Before I start watching a western, I’m always convinced I’ll hate it. I can’t explain where this aversion came from. It’s certainly not rooted in reason. As a committed cinephile I know I shouldn’t hold such unwarranted opinions. I know that some of the greatest movies in cinema history are westerns. Even my own experience speaks against my bias.  I’ve been pleasantly surprised by almost every one of the, albeit few, westerns I’ve seen. I was entranced by Clint Eastwood’s cool in Sergio Leone’s "Man with No Name" trilogy. I was thrilled by the relentless clock in High Noon. And yet biases die hard. Going into The Magnificent Seven, I tried to keep my raging bias against westerns in check. I tried to banish my lack of enthusiasm for the film to the dark corner of my mind where I bury my unacceptable cinematic opinions, like my occasional desires to re-watch Hook.

Still, I found it difficult to get my butt on the couch to actually watch the film. Its pedigree helped. I’d seen John Sturges’ other ultra-famous film, The Great Escape, as a kid and remember loving it. And that cast. I mean, how could I not be excited about the ensemble of macho 1960s stars? Surely if nothing else, I could expect a great piece of escapist fantasy full of the manliest men in Hollywood history.

As the film opened, I was immediately greeted by an onslaught of western tropes. Chipper gallivanting music? Check. Elmer Bernstein’s opening theme made me want to gallop right over to the nearest saloon and get into a gunfight. Mexican village terrorized by a villainous gangster? Check. Eli Wallach, as the compellingly unstable Calvera, sure is good at stealing food from cowering farmers in style. Sweeping southwestern vistas? Check. Arroyos and Mesas have never looked more gorgeous than under the luminous glow of early color film. And strong, silent protagonists? Check. Yul Brynner. Need I say more? Okay. Steve McQueen. Charles Bronson. James Coburn. Robert Vaughn. In fact, a rather large portion of the first act of the film involves establishing how strong and silent these guys are. As Yul Brynner’s Chris Adams establishes his eponymous team of seven to save the village, we’re treated to multiple feats of taciturn virility. James Coburn reluctantly throws a knife into a man’s chest after having his nap interrupted. Yul Brynner makes a young wannabe cowboy cry by clapping too fast. A shirtless Charles Bronson chops a whole bunch of wood.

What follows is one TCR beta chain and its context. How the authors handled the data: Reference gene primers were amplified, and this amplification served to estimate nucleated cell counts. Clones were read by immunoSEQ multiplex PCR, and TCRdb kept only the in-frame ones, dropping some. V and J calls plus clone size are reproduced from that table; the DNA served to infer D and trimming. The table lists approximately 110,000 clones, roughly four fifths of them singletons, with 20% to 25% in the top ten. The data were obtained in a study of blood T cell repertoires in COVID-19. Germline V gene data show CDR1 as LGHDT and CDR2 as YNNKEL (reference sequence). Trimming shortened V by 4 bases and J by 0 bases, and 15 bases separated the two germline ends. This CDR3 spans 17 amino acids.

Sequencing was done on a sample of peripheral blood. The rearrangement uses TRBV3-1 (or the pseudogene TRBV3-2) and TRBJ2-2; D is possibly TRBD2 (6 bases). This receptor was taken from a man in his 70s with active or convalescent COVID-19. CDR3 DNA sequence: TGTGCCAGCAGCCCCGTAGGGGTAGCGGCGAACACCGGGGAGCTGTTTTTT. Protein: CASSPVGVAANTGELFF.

By this point I’m completely hooked, as I knew I’d be. My irrational aversion sinks out of me like a southwestern sunset. This profusion of on-screen charisma combined with the familiar tropes of westerns is deeply comforting. These seven misfits feel like they’ve been riding through this landscape together for as long as it’s existed. Even though they’re stern and silent, I want to be a part of their gang. I can understand why the young hotshot Chico, played by Horst Buchholz, is so desperate to join them on their quest to rescue the village. As I reach the midpoint of the movie, the Magnificent Seven are preparing the town for an onslaught by Calvera’s gang, and I’m preparing for an hour of non-stop action. Up to this point, The Magnificent Seven has been a fun, if insubstantial romp, and I expect it to continue that way.

But it’s at this point that the film takes an unexpected turn that helped me understand why it’s a classic. I did get the mega-dose of action I was expecting, but I also got a deeper look into the themes of responsibility and freedom amidst the gunfire. The men, both individually and as a group, repeatedly engage in conversations about their choice to live outside of regular society. I’m not familiar with the conventions of standard westerns, but I found this idea fascinating because it feels like a deconstruction of the myth of the cowboy. Beneath the macho exterior of these silent men are outcasts who couldn’t take the life of the farmer. They’re all running from responsibility as much as they’re running towards the next gig. Take the scene where Charles Bronson’s Bernardo O’Reilly admonishes some boys from the village for calling their fathers cowards. He makes it clear that it requires a real act of courage to take on the responsibility of a family. It’s a responsibility that Bernardo knows he’d never be able to shoulder. It’s a responsibility that none of these outcasts would be able to shoulder. It’s this balance the film strikes between portraying these men as mythical heroes and broken individuals that really struck a chord with me.

In the end, I loved this film. As the final credits rolled, I ended up asking myself why I had so much difficulty getting myself to watch the film. Why am I so uninterested in watching westerns in general? After watching The Magnificent Seven I’m starting to think it’s because the myth of the cowboy is so strongly ingrained in my mind’s eye that I can’t imagine a cowboy as a compelling character. He’s quick to draw his gun when provoked. He utters few words and betrays little emotion. I see him moseying along in the southwestern twilight on his trusty horse, silently eyeing the landscape with its long saguaro shadows. He’s more like a god than a man; he’s unchanging and eternal. He might go on adventures, but his character is indelible. Perhaps I’m uninterested in watching a person that seems so resistant to change. Perhaps Hollywood, over the years has been too effective at marketing the cowboy as a certain type of person. The Magnificent Seven reminded me that cowboys are not simply archetypes with guns, but rather flawed men with desires, regrets, and yearnings under their hard exteriors. Hopefully I’ll remember that the next time someone asks me to watch a western.